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J Photochem Photobiol B. 2000 Aug;57(1):1-13.

Signaling pathways in cell death and survival after photodynamic therapy.

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Department of Dermatology, Massachusetts General Hospital, Harvard Medical School, Boston 02114, USA.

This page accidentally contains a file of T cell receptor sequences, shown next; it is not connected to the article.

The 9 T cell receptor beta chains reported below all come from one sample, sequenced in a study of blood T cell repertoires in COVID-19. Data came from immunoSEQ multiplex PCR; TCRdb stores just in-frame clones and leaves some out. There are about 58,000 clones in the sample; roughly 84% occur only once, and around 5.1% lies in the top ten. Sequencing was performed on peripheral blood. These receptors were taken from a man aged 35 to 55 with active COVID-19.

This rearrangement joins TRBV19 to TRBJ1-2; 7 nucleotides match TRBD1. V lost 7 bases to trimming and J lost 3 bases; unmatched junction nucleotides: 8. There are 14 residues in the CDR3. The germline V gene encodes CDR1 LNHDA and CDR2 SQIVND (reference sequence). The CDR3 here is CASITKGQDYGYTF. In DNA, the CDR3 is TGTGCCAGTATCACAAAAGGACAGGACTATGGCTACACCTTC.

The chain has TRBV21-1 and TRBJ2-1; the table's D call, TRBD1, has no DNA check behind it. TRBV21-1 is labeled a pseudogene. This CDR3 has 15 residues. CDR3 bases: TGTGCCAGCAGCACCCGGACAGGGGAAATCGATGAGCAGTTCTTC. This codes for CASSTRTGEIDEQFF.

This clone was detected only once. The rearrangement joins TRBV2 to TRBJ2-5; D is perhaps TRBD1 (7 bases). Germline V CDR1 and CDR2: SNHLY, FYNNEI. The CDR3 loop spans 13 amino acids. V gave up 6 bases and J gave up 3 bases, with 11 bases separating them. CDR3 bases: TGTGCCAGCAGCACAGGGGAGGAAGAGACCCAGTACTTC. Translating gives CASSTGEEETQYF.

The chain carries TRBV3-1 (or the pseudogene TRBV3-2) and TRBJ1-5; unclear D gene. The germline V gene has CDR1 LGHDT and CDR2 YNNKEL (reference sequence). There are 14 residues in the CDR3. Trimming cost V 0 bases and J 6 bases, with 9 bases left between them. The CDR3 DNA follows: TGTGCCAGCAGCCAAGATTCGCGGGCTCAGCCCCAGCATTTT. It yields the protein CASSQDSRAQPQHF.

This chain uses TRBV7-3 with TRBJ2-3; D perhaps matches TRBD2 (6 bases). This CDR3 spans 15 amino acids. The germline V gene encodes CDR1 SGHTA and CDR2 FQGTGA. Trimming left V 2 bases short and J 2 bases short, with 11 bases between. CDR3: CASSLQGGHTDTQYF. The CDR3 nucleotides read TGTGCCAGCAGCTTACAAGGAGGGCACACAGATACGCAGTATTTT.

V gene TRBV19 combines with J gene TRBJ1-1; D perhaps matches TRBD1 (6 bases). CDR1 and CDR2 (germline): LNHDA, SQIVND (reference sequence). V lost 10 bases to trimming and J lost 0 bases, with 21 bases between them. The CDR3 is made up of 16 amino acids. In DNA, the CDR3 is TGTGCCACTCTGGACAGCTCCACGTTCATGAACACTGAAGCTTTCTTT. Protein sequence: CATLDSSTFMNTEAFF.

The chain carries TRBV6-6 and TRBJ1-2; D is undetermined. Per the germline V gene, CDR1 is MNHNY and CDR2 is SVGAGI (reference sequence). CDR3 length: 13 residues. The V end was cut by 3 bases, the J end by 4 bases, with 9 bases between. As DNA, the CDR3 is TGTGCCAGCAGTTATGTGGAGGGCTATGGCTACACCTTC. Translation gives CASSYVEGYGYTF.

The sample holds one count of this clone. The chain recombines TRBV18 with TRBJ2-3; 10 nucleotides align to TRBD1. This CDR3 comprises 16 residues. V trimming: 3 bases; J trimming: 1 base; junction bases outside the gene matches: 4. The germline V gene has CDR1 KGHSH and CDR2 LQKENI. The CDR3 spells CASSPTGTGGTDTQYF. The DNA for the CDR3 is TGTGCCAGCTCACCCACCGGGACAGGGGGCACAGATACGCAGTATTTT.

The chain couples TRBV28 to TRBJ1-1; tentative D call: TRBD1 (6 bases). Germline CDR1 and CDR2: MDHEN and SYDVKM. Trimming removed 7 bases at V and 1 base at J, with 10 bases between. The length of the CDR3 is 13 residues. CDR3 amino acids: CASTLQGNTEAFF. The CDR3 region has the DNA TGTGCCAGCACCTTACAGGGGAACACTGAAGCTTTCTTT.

Photodynamic therapy (PDT) is a cytotoxic treatment, which can induce cells to initiate a rescue response, or to undergo cell death, either apoptosis or necrosis. The many signaling pathways involved in these processes are the topic of this review. The subcellular localization of the photosensitizer has been shown to be a key factor in the outcome of PDT. Mitochondrial localized photosensitizers are able to induce apoptosis very rapidly. Lysosomal localized photosensitizers can elicit either a necrotic or an apoptotic response. In the plasma membrane, a target for various photosensitizers, rescue responses, apoptosis and necrosis is initiated. Several protein phosphorylation cascades are involved in the regulation of the response to PDT. Finally, a number of stress-induced proteins play a role in the rescue response after PDT. Notably, the induction of apoptosis by PDT might not be crucial for an optimal outcome. Recent studies indicate that abrogation of the apoptotic pathway does alter the clonogenic survival of the cells after PDT. Further studies, both in vitro and especially in vivo could lead to more efficient combination therapies in which signaling pathways, involved in cell death or rescue, are either up- or downregulated before PDT.

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